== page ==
Next day, we were up early, and on the train to Riomaggiore to hike the trails between the five coastal villages that make up the Cinque Terre. Roberto had promised us sun the night before, and sun we got. A deep blue sky with some fluffy white clouds made the perfect background for the thousands of pictures our group took during our walk from Riomaggiore to Manarola to Corniglia to Vernazza to Monterosso. This is the first year that all the paths have been open and for 22 of us, we were able to hike the whole thing! We lunched on pizza and gelato in Vernazza, and the boys played chicken with the crashing waves at the beach (Matt got overtaken and soaked). Eighteen parents and kids opted to take the train back to Levanto from Vernazza as the last hike is the most punishing. Those of us who completed the whole five town hike were rewarded with amazing views from the highest elevation on the Cinque Terre and an extra scoop of gelato for our efforts. This is the first time in four years of doing this that I have been able to hike the entire Cinque Terre – one of the trails is usually closed, but not this year. This was also the best weather I’ve ever had.

After another amazing meal at Moresco, and another sleep at the Ostello, we headed for the birthplace of the modern world, Florence. The Renaissance took root in this wealthy trading city as Lorenzo Medici and other extremely rich guys put some of their money toward the arts, higher education, and science. It was here that Europe finally pulled itself out of the primitive middle ages and entered a new era of prosperity and advancement. We came for two specific reasons – The David and The Leather Market. I don’t know which one was more popular – I think Michelangelo’s 14 ft. masterpiece is much more impressive than a bunch of stalls selling bags, but some of the girls might disagree with me. Rens thinks the shopping thing is very curious - he was teasing some of the moms about shopping at Moresco the night before. While others bartered for bags, I took a side trip to the top of the Duomo – several hundred stairs and some amazing views of Florence made me glad I did it, but I’m happy I didn’t make the kids stand in the aggravatingly slow line to get in. Almost anyplace we go I prebook (like the Accademia, where the David is, and where tourists stand in a line that stretches around the block for hours to get in) to avoid a lot of down time, but not everyplace takes reservations.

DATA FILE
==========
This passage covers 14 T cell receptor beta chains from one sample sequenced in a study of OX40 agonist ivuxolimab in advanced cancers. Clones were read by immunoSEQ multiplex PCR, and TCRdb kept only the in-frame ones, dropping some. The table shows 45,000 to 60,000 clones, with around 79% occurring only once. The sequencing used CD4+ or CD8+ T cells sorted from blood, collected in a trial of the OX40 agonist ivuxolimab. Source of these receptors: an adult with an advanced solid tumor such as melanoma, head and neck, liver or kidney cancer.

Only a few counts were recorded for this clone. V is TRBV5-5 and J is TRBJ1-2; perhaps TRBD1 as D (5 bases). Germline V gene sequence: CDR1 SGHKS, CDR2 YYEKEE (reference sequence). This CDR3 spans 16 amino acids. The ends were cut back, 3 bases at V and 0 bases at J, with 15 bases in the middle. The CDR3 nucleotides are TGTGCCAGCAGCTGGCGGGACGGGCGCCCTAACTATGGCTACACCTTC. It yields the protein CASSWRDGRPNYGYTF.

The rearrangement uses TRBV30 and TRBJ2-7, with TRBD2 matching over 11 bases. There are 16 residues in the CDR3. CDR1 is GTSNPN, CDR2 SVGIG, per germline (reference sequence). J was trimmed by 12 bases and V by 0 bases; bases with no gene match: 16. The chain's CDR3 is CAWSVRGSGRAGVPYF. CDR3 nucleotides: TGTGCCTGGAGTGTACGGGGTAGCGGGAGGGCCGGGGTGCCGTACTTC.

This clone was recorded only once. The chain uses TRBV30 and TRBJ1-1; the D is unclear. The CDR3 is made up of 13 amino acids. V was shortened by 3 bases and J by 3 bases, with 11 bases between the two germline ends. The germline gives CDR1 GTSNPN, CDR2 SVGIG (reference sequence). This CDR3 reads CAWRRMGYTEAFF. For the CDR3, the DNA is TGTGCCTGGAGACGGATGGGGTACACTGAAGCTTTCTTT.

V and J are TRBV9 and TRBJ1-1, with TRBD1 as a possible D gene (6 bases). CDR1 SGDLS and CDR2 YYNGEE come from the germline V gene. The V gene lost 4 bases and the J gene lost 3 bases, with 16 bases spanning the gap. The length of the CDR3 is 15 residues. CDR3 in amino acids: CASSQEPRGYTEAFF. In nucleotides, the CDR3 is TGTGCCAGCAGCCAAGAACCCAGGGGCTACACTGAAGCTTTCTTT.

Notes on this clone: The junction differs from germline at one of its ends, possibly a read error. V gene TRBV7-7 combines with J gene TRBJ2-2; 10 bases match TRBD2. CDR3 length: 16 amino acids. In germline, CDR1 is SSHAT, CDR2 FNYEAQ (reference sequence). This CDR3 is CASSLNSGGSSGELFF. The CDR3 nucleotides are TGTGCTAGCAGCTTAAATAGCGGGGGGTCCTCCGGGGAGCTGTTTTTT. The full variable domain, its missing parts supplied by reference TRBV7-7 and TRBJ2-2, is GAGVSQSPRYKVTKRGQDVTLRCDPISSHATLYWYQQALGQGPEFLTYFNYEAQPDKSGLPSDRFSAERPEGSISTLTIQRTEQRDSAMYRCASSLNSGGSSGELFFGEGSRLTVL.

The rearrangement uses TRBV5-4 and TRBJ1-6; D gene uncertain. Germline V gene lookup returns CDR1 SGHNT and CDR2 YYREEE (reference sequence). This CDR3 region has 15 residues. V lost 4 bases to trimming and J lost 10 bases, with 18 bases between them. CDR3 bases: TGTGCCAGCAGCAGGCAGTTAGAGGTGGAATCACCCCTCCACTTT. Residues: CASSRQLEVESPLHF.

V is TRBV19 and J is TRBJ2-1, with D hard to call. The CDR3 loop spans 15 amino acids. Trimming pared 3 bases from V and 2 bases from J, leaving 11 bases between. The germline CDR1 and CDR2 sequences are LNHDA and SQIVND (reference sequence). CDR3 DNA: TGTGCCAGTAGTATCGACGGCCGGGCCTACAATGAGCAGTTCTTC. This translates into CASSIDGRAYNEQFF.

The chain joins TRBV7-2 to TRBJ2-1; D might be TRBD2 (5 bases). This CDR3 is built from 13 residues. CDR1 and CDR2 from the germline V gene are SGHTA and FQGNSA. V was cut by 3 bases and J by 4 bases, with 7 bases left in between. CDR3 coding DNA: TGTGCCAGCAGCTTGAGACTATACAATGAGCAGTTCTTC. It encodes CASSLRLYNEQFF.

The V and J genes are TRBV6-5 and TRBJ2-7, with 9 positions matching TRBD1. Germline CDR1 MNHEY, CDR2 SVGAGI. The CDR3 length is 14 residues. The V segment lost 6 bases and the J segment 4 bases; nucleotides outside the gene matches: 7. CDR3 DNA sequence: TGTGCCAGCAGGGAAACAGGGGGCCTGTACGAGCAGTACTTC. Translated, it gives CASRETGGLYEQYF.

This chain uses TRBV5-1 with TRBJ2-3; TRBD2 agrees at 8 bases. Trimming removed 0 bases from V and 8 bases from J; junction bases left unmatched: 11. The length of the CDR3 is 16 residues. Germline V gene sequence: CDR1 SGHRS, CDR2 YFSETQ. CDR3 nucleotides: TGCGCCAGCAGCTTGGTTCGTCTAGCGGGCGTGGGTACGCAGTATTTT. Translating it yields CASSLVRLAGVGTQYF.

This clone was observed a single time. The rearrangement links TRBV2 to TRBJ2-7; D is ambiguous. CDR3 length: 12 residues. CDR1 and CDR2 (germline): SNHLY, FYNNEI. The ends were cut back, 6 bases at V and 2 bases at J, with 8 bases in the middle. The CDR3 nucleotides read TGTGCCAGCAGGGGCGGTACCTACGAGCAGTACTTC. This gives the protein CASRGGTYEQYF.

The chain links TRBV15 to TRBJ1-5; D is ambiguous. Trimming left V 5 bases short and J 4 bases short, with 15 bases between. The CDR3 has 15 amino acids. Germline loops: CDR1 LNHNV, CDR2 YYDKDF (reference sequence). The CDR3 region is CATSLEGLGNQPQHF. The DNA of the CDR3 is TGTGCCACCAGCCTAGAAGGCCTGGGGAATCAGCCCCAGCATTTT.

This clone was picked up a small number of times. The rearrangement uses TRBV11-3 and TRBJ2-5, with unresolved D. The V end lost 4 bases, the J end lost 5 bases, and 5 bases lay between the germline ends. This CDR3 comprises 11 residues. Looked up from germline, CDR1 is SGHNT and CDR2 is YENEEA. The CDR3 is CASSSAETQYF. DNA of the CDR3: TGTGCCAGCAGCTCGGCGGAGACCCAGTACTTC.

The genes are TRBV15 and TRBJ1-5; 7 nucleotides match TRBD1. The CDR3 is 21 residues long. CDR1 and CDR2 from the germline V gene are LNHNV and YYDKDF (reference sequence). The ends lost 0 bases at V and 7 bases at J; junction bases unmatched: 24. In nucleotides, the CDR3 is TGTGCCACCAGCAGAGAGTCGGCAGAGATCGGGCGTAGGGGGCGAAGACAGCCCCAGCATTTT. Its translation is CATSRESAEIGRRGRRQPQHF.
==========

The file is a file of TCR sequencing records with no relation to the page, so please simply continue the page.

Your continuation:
Venice was our next stop in Italy, and we arrived quite late to Foresteria Valdese, our hostel 10 minutes off of Saint Marc’s Square. Mr. Johnson and I co-navigated using four different maps of Venice and eventually found the palace I had booked. It is an actual 16th century Palazzo, and the ladies dorm room had original frescoes painted on the walls and ceiling. This place is more hotel like than the hotel I have brought groups to in Venice for the last three years, and it costs less. Arriving late, the doors were locked and I was a little stressed until I found the call button and was told by an unhappy sounding woman that we were “VERY late”. I had tried to call on the road when I realized we would arrive past reception hours, but no one answered. Anyway, I think she was really impressed as the kids came in almost silently and sat down in the lobby area while she explained the rules of the hostel. The kids, once again, made Mr. J and I proud to be Fundy teachers.
Our day in Venice was sunny and filled with pizza, gelato, gondola rides, shopping, pizza, gelato, the Doges Palace, St. Marc’s Basilica, pizza, gelato, shopping, and an interesting alternative route from San Marco to the Rialto that took us by some interesting sites I had never seen before. This is the first year I have had everyone take a gondola ride (and the first time I’ve been able to join one of the groups on a gondola myself), and the first year we haven’t had to rush out of Venice in the late afternoon – we stayed two nights instead of one. At the end of the day, as we all gathered for our last Italian gelato, I offered birthday boy Brad extra gelato and he actually said no – he had had enough during the day.

As I said in the beginning, reflecting on our time in Italy, I would have to say this was my most enjoyable visit – from the amazing weather (not every year) to the delectable food (every year) to the somewhat organized and efficient tourist attractions (not usually) to the great group of people I’m traveling with (every year), it was ottimo!


2 comments:

Kaveboy said...
This comment has been removed by the author.
Kaveboy said...

Happy Birthday Justice Cook